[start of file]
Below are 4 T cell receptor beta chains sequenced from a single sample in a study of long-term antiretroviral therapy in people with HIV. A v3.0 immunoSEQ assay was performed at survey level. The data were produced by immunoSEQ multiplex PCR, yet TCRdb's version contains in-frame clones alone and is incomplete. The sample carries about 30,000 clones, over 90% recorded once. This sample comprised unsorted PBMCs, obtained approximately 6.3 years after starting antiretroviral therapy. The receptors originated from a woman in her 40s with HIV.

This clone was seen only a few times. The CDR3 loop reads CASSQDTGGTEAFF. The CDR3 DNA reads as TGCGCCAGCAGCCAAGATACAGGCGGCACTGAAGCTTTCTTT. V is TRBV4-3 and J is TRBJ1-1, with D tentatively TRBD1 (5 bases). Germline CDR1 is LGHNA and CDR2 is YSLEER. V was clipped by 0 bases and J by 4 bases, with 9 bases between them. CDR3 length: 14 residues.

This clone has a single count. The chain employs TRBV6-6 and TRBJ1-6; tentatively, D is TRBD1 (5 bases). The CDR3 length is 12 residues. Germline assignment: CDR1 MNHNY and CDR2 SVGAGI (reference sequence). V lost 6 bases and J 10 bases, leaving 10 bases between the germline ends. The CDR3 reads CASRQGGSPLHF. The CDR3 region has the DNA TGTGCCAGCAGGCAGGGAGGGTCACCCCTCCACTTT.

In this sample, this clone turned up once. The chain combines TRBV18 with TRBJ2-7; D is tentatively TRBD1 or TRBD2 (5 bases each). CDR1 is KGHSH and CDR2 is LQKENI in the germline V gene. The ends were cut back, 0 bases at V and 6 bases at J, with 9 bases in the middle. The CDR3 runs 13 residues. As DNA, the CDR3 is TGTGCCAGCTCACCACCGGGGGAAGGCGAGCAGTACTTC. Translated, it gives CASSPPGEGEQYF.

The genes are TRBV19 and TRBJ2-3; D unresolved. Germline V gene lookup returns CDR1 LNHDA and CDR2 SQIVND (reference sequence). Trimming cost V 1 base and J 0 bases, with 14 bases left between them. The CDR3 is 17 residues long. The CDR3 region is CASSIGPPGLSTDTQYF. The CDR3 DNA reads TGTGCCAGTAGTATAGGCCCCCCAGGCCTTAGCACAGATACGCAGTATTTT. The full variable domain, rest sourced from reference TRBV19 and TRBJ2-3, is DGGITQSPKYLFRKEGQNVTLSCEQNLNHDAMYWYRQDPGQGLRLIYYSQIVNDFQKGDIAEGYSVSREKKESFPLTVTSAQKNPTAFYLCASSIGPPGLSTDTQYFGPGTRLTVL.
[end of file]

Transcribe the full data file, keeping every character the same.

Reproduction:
Below are 4 T cell receptor beta chains sequenced from a single sample in a study of long-term antiretroviral therapy in people with HIV. A v3.0 immunoSEQ assay was performed at survey level. The data were produced by immunoSEQ multiplex PCR, yet TCRdb's version contains in-frame clones alone and is incomplete. The sample carries about 30,000 clones, over 90% recorded once. This sample comprised unsorted PBMCs, obtained approximately 6.3 years after starting antiretroviral therapy. The receptors originated from a woman in her 40s with HIV.

This clone was seen only a few times. The CDR3 loop reads CASSQDTGGTEAFF. The CDR3 DNA reads as TGCGCCAGCAGCCAAGATACAGGCGGCACTGAAGCTTTCTTT. V is TRBV4-3 and J is TRBJ1-1, with D tentatively TRBD1 (5 bases). Germline CDR1 is LGHNA and CDR2 is YSLEER. V was clipped by 0 bases and J by 4 bases, with 9 bases between them. CDR3 length: 14 residues.

This clone has a single count. The chain employs TRBV6-6 and TRBJ1-6; tentatively, D is TRBD1 (5 bases). The CDR3 length is 12 residues. Germline assignment: CDR1 MNHNY and CDR2 SVGAGI (reference sequence). V lost 6 bases and J 10 bases, leaving 10 bases between the germline ends. The CDR3 reads CASRQGGSPLHF. The CDR3 region has the DNA TGTGCCAGCAGGCAGGGAGGGTCACCCCTCCACTTT.

In this sample, this clone turned up once. The chain combines TRBV18 with TRBJ2-7; D is tentatively TRBD1 or TRBD2 (5 bases each). CDR1 is KGHSH and CDR2 is LQKENI in the germline V gene. The ends were cut back, 0 bases at V and 6 bases at J, with 9 bases in the middle. The CDR3 runs 13 residues. As DNA, the CDR3 is TGTGCCAGCTCACCACCGGGGGAAGGCGAGCAGTACTTC. Translated, it gives CASSPPGEGEQYF.

The genes are TRBV19 and TRBJ2-3; D unresolved. Germline V gene lookup returns CDR1 LNHDA and CDR2 SQIVND (reference sequence). Trimming cost V 1 base and J 0 bases, with 14 bases left between them. The CDR3 is 17 residues long. The CDR3 region is CASSIGPPGLSTDTQYF. The CDR3 DNA reads TGTGCCAGTAGTATAGGCCCCCCAGGCCTTAGCACAGATACGCAGTATTTT. The full variable domain, rest sourced from reference TRBV19 and TRBJ2-3, is DGGITQSPKYLFRKEGQNVTLSCEQNLNHDAMYWYRQDPGQGLRLIYYSQIVNDFQKGDIAEGYSVSREKKESFPLTVTSAQKNPTAFYLCASSIGPPGLSTDTQYFGPGTRLTVL.